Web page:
Dr. Lopez believes that this relationship with his uncle informs how he approaches the classroom setting and tells his students he finds it beneficial to limit the power differential in the student-teacher relationship. “I’m always learning from my students because they have lived experiences. The identities they hold, what they’ve been through – that’s wisdom that has knowledge that has skills to it.“   

Academically, Dr. Lopez’s most important mentor was his doctoral advisor at Idaho State University, Dr. David Kleist. “Aside from pushing me academically, he was there for me during some particularly difficult times, like when I lost my grandparents and my uncle all in the span of two years. Mentorship is not only who can push you academically and professionally, but who can be there when life happens,” he said.

One of the things Dr. Lopez is most excited about being at PAU is it allowed him to relocate to the community where he grew up.  “The main reason I wanted to move back to Southern California is my professional aspirations to work with Hispanic and Latinx populations,” said Dr. Lopez.  Growing up, Spanish was Lopez’s first language, and he still speaks Spanish in his parents’ home.  “I’m so happy to be back. I missed going to the grocery store and being able to communicate in Spanish.”   

Dr. Lopez believes that in serving marginalized communities, they can best be helped through collaboration. “Collaborative community efforts have proven to be such a great way of both connecting and serving the Latino population.” He gives the example of serving as a National Board for Certified Counselors (NBCC) minority fellow during his doctoral program at ISU. There, he collaborated with a Boise organization called Immigrant Justice Idaho, a non-profit that helps individuals with anti-deportation matters such as family separation and asylum. “Counseling was just one avenue in which we could serve individuals there, but if you are not addressing their other essential needs such as housing and language barriers then you cannot fully help them. It’s always about building community and finding collaborative resources for the folks I’m trying to serve,” said Dr. Lopez.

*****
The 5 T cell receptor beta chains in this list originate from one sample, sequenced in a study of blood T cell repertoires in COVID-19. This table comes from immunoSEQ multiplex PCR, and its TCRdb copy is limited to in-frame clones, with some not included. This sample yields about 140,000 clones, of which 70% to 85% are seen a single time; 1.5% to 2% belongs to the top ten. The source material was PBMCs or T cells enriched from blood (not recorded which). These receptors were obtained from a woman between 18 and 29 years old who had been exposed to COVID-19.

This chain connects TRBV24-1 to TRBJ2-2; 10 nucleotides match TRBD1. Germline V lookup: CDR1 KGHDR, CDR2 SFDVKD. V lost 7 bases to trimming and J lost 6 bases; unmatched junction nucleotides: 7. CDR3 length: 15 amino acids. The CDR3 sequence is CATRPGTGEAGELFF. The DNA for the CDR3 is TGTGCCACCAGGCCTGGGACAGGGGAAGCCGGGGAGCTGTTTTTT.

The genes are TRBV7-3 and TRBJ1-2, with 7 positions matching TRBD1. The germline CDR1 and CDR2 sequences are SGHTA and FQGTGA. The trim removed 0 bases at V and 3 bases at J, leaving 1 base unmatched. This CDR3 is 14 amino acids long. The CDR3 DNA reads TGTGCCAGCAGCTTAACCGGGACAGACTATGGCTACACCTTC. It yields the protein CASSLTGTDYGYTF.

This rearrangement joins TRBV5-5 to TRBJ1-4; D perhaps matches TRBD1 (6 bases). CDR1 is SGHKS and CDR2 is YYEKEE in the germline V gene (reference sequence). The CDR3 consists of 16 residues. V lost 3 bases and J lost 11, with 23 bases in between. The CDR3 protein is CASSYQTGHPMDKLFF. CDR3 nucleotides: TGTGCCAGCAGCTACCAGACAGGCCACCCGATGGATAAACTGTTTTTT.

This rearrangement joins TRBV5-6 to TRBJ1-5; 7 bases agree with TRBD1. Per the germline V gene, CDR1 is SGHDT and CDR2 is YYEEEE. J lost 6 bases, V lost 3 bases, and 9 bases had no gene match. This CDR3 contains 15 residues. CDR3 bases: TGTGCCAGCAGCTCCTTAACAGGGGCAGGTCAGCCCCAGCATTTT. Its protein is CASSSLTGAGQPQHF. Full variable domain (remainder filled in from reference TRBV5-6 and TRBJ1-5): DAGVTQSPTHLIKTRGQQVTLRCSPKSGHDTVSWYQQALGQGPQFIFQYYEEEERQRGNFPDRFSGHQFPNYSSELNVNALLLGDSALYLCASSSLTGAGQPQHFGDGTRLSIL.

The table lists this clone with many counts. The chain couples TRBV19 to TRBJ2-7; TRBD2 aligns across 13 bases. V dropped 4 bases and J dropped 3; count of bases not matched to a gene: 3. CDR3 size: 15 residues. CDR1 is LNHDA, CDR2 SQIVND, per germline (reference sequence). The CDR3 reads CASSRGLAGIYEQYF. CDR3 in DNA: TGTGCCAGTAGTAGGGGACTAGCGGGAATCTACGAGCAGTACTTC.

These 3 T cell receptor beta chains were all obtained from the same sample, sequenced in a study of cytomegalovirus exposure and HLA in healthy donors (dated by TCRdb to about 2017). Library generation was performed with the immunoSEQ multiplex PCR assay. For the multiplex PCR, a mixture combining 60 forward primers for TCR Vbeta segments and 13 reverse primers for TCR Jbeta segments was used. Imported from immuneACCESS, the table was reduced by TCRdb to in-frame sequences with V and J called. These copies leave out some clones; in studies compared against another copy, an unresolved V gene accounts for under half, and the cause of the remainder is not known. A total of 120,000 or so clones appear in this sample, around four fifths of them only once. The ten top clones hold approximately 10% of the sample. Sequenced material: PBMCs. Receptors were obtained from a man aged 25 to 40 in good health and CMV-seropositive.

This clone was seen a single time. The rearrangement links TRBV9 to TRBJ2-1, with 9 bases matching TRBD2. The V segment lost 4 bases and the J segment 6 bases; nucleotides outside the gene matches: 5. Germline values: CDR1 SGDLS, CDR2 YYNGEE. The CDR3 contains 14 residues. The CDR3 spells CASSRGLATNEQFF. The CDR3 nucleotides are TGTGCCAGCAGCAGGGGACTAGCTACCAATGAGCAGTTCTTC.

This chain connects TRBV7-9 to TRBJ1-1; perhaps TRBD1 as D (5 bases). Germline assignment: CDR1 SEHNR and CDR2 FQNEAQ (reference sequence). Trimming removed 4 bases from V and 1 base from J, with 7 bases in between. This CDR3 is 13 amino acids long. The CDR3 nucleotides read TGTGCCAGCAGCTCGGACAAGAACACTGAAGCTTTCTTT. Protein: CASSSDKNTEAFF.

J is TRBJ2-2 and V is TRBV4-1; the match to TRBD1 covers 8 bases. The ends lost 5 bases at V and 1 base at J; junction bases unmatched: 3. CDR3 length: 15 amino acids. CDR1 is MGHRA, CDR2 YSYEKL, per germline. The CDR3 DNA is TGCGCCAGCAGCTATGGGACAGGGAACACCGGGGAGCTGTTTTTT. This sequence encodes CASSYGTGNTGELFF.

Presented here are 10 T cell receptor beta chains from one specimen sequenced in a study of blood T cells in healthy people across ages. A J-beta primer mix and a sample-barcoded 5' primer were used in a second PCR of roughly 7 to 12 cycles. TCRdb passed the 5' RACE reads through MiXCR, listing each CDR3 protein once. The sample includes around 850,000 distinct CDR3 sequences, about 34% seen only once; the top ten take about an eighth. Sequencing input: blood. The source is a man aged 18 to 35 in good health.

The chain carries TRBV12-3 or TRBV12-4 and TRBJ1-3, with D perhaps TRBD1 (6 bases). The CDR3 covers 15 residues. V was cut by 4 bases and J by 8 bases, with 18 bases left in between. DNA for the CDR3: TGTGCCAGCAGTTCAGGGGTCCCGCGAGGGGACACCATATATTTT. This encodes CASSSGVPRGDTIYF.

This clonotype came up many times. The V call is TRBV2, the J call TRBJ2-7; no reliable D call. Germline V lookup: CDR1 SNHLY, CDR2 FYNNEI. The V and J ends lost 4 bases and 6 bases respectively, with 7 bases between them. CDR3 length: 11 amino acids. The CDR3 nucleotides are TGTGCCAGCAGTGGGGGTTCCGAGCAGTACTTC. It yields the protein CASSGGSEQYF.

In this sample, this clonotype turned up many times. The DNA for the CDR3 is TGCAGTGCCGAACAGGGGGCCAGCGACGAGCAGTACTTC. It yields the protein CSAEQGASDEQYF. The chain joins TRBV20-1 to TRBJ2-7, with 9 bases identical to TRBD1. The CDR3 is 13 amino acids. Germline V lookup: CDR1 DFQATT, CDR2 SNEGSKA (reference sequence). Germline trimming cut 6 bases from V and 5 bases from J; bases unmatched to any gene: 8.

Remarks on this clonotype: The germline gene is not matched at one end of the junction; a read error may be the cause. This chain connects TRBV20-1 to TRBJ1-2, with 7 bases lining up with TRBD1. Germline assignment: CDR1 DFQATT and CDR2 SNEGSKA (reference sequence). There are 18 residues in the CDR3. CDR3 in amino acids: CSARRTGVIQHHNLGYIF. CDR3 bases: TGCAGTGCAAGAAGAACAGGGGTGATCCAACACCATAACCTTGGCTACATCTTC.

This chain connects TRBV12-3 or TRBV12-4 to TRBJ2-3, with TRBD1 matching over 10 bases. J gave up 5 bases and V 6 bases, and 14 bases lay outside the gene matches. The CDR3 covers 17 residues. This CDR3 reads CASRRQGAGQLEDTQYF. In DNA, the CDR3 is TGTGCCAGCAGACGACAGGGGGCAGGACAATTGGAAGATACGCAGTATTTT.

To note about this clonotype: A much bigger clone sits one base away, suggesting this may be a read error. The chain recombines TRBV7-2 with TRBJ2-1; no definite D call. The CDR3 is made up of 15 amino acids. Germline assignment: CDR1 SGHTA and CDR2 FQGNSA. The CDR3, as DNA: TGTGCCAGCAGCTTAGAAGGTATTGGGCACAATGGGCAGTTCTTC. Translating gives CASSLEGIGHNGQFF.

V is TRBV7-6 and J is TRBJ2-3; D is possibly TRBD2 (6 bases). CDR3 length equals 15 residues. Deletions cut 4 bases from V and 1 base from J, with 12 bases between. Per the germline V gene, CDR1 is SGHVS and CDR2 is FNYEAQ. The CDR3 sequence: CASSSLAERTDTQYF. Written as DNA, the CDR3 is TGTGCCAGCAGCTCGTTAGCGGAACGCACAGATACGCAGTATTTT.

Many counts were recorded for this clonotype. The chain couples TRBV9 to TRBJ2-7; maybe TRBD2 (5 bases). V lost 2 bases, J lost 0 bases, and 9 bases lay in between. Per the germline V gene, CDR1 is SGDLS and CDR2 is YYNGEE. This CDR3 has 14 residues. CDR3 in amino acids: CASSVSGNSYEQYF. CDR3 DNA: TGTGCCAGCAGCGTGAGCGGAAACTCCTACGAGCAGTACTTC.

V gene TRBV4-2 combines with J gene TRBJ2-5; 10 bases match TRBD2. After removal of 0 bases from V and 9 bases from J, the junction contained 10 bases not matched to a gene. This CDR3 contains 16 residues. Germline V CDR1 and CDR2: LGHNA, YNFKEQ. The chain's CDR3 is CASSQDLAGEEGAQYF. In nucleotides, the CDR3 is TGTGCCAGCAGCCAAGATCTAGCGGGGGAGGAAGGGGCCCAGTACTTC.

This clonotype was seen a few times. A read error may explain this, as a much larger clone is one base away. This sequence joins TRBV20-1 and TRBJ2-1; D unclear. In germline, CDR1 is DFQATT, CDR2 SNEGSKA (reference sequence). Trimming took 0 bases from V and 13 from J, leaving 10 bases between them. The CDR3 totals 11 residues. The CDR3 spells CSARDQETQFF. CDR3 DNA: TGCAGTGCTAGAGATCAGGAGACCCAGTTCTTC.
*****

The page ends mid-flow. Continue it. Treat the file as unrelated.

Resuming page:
As for clinical work, Dr. Lopez, and his wife, who is also a counselor, are in the process of establishing their own practice. In their spare time, they are raising a 7-month-old daughter and caring for their five dogs. Dr. Lopez says he is a kid at heart and likes playing video games because it’s a way to connect with his younger siblings who live with his parents. “I like putting our headsets on and just talking to each other.” Lopez also enjoys playing soccer and basketball and accompanying his wife on hikes. “Me and my wife like to travel and try new food. Since my wife’s mom and grandparents, aunts, and uncles all live in Italy, I can’t complain when I go visit my in-laws,” laughed Dr. Lopez.